img_0074Words can’t quite capture the experience of running through the streets of New York City with 50,000+ other runners. What I can say is that running through the five boroughs — from the mass exodus in Staten Island across the Verrazano bridge into Brooklyn (admittedly, my favorite borough), followed by Queens and a stampede of supporters on 1st ave in Manhattan, into the toughest miles in the Bronx, and then concluding with the final stretch along Central Park West — evoked a powerful sense of unity.

Somewhere in the Bronx between miles 21 and 22 when my legs began to give way, I also began to meditate and pass the time by drawing a line of comparison between the race itself and the race of life. (This is what happens when your neurotic brain calms down!)

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Though I am far from seasoned in either race, here are a few racing takeaways that emerged along the path:

  • Pace yourself. You’ll burn out by going full blast too quick, too soon. As an all or nothing type of person, this level of control is something I’m still trying to learn in life.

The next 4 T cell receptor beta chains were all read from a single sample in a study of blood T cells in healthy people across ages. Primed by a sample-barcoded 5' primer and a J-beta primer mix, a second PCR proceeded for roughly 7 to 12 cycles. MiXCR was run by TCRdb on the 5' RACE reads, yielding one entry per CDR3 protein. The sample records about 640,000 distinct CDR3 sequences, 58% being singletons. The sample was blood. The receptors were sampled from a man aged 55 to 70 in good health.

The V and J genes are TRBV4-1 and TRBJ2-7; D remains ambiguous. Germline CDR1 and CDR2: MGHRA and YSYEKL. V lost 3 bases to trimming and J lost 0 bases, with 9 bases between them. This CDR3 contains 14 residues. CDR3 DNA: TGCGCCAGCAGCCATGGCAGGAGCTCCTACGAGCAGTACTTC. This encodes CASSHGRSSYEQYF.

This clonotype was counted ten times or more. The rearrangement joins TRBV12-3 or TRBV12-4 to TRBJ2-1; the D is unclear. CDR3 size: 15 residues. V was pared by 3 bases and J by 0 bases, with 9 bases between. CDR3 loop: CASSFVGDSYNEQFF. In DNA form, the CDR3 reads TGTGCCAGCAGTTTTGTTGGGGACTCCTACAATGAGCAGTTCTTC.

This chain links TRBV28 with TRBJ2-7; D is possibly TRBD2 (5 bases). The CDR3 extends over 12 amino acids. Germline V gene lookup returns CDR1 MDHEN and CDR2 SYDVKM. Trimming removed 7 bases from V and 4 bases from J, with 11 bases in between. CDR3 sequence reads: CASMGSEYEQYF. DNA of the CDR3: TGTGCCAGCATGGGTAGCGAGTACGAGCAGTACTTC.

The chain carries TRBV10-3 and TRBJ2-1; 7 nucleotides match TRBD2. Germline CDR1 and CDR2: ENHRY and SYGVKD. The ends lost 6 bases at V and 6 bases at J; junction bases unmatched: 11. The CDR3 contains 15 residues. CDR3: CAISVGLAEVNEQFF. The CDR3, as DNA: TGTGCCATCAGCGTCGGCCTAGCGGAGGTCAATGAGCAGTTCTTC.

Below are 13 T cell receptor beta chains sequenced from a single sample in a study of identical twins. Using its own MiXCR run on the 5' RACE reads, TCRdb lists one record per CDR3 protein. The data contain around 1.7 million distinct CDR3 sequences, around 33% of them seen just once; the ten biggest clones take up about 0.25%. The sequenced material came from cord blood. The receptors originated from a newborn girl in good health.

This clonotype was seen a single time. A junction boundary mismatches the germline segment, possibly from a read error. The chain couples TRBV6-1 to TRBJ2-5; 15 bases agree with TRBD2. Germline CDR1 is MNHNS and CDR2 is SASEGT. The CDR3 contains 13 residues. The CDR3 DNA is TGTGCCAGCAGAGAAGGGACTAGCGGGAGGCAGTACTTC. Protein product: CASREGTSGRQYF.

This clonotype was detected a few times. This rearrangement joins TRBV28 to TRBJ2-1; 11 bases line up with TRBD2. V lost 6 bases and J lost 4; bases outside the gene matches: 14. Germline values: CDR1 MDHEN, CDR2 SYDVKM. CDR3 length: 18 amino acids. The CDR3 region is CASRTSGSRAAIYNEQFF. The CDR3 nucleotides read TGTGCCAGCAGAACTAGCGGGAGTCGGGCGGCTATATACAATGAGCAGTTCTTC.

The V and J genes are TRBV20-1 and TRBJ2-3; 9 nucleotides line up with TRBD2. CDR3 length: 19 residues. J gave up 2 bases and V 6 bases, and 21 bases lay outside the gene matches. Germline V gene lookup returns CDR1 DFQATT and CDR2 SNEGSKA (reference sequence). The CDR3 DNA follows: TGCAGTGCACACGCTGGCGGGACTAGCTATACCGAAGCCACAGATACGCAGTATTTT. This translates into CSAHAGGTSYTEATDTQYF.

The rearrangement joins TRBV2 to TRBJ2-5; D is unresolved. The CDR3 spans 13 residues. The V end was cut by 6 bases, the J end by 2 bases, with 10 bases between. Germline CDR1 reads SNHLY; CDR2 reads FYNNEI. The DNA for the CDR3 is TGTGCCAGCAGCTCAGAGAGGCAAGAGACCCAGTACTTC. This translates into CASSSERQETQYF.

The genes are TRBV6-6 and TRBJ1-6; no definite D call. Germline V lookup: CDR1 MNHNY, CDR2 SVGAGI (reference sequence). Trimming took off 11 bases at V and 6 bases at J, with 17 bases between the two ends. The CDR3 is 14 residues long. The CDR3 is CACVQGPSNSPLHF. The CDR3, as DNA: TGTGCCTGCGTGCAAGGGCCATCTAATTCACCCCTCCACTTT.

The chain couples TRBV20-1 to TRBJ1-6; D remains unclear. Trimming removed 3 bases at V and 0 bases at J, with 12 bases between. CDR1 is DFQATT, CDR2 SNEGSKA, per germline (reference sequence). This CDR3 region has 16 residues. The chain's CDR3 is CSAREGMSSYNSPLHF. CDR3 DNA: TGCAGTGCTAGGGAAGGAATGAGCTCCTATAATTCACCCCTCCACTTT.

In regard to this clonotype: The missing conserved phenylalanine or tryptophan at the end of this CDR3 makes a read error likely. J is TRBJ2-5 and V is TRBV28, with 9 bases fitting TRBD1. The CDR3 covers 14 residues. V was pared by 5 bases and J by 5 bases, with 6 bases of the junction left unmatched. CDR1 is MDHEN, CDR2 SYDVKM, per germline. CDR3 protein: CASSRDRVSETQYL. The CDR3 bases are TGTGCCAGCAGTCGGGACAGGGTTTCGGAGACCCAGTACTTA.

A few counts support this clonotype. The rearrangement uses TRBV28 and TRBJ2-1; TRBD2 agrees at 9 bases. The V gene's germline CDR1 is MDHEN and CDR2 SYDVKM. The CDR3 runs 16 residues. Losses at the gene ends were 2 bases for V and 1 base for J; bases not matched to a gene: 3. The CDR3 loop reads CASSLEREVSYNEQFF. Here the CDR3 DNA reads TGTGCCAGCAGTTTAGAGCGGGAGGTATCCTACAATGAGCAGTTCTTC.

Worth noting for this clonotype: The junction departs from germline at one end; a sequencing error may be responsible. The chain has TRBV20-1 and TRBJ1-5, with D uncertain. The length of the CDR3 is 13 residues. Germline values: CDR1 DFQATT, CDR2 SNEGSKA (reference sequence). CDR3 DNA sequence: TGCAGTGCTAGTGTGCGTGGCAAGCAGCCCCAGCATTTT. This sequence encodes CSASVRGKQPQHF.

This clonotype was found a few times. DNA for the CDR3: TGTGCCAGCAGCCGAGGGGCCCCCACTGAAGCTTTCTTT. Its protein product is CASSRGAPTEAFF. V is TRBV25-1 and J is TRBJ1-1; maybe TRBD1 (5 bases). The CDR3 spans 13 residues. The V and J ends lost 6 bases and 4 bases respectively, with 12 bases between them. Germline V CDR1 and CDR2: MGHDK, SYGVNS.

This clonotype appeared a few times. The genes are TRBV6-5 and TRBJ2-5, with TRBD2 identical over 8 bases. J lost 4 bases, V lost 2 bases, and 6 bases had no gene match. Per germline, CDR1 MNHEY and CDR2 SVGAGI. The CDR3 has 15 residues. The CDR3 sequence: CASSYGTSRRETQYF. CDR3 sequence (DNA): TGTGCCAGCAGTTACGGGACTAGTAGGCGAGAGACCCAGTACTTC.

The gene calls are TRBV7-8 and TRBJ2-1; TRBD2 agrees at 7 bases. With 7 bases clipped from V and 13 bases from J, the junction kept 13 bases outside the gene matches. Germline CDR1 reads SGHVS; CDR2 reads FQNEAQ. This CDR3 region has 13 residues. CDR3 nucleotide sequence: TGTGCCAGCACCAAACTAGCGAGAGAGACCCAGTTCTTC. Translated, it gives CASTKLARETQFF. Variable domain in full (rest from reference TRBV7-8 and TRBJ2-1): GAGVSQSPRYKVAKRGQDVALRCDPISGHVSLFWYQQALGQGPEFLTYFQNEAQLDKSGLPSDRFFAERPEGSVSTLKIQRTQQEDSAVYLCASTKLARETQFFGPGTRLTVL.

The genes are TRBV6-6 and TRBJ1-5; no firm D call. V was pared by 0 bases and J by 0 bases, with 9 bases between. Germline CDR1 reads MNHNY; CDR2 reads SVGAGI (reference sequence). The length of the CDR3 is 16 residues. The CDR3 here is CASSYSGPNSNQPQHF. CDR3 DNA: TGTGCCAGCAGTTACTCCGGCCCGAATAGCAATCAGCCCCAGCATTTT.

• And yet, you’ll inevitably get tired regardless. It’s ok to stop and take a break when you need it. Recognize when to stop because it’s not about crashing and burning; it’s about finishing the long game.
  • Be prepared to lose some shit along the way. I threw out an old hoodie and a jacket as it started to heat up, and allowed my headband to fall to the ground. Some things you’re better off without, for no better reason than to simply lighten the load.